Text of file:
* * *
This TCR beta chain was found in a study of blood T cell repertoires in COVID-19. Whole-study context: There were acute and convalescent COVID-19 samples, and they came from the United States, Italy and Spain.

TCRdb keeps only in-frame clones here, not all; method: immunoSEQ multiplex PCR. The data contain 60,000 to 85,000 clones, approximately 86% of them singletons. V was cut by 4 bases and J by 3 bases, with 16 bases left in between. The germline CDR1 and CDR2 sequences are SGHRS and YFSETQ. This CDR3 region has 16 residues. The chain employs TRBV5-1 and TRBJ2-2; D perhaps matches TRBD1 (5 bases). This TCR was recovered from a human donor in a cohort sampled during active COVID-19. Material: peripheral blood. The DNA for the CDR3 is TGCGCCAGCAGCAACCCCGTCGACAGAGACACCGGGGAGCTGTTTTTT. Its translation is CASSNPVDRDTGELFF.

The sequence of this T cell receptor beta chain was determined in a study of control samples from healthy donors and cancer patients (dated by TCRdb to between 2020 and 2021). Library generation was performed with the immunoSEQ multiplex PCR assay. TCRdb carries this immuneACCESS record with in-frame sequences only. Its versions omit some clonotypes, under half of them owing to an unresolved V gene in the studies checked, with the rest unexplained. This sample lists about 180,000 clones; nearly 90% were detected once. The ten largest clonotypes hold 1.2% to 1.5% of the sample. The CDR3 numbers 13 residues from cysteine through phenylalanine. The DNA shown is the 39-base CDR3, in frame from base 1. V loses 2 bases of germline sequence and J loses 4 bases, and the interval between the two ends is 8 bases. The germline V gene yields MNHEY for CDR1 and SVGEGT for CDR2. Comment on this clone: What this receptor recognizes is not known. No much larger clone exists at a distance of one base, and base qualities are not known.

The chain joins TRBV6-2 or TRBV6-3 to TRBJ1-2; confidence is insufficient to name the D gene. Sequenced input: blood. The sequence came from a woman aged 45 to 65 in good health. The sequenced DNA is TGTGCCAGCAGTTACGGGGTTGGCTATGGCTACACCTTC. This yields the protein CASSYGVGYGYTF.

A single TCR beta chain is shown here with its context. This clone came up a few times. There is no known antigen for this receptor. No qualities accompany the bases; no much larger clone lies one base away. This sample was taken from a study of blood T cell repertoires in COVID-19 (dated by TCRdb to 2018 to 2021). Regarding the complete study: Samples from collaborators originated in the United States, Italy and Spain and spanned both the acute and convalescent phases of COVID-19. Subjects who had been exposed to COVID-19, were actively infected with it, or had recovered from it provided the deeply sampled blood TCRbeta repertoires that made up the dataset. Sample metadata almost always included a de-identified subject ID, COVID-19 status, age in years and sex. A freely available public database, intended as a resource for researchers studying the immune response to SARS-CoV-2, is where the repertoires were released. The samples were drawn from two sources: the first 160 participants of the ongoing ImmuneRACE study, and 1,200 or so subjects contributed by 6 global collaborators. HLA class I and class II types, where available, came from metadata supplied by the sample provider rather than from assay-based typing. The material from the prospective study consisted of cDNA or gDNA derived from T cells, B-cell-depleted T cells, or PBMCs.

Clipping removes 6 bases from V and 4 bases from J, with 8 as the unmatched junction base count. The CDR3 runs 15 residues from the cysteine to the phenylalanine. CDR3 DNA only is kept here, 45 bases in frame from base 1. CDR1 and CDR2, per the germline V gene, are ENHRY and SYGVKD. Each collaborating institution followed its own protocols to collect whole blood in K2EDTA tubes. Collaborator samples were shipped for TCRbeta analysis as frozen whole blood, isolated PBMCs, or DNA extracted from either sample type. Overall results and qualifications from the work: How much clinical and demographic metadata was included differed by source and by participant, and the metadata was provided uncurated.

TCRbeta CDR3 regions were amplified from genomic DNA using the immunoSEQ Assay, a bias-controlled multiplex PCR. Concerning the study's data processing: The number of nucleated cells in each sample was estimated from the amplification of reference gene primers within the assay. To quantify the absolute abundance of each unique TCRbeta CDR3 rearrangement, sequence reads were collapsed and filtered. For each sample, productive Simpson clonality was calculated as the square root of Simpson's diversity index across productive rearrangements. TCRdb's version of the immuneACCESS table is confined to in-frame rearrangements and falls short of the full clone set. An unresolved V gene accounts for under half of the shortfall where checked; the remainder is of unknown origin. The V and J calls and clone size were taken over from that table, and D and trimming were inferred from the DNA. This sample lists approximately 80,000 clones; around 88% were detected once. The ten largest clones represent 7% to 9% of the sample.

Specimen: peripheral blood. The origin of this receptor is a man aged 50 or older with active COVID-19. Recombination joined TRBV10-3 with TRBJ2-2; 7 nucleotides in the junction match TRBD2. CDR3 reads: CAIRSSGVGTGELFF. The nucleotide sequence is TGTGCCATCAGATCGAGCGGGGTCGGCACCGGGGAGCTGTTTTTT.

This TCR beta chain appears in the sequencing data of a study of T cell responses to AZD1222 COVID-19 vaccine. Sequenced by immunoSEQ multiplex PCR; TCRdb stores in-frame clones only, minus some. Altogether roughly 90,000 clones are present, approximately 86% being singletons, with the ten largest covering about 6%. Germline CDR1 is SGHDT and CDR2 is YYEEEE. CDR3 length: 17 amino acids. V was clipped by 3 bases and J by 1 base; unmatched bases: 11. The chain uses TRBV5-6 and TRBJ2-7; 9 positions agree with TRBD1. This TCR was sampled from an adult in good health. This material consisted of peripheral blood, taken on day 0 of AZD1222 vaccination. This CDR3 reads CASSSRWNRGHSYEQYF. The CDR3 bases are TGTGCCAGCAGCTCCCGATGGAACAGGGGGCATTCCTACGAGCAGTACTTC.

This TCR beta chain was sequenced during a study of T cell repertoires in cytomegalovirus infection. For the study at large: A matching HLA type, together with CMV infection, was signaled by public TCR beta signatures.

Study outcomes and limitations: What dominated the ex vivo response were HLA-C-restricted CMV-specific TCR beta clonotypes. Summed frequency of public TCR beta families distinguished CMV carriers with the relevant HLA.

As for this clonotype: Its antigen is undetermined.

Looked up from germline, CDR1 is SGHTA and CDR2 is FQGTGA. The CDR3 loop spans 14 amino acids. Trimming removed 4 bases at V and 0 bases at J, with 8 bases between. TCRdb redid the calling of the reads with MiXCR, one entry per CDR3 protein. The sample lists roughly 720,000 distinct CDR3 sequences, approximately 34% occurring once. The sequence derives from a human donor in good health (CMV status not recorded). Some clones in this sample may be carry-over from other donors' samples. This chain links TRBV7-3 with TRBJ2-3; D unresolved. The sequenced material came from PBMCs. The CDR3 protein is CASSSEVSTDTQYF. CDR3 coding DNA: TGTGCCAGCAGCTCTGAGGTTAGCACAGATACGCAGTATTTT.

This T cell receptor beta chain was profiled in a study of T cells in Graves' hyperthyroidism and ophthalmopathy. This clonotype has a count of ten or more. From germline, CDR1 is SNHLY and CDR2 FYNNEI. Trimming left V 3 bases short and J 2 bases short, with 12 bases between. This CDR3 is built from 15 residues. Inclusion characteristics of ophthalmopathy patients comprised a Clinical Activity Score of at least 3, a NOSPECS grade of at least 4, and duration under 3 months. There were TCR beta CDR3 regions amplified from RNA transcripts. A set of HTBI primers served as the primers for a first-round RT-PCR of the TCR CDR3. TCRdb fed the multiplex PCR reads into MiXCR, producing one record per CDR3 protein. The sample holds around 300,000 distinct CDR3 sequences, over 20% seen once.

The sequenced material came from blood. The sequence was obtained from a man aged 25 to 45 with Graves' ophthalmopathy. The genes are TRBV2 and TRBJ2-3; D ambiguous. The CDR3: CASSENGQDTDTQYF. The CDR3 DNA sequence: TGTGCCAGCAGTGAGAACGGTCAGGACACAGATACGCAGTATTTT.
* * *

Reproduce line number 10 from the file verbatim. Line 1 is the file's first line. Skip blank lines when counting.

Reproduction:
This TCR beta chain was sequenced during a study of T cell repertoires in cytomegalovirus infection. For the study at large: A matching HLA type, together with CMV infection, was signaled by public TCR beta signatures.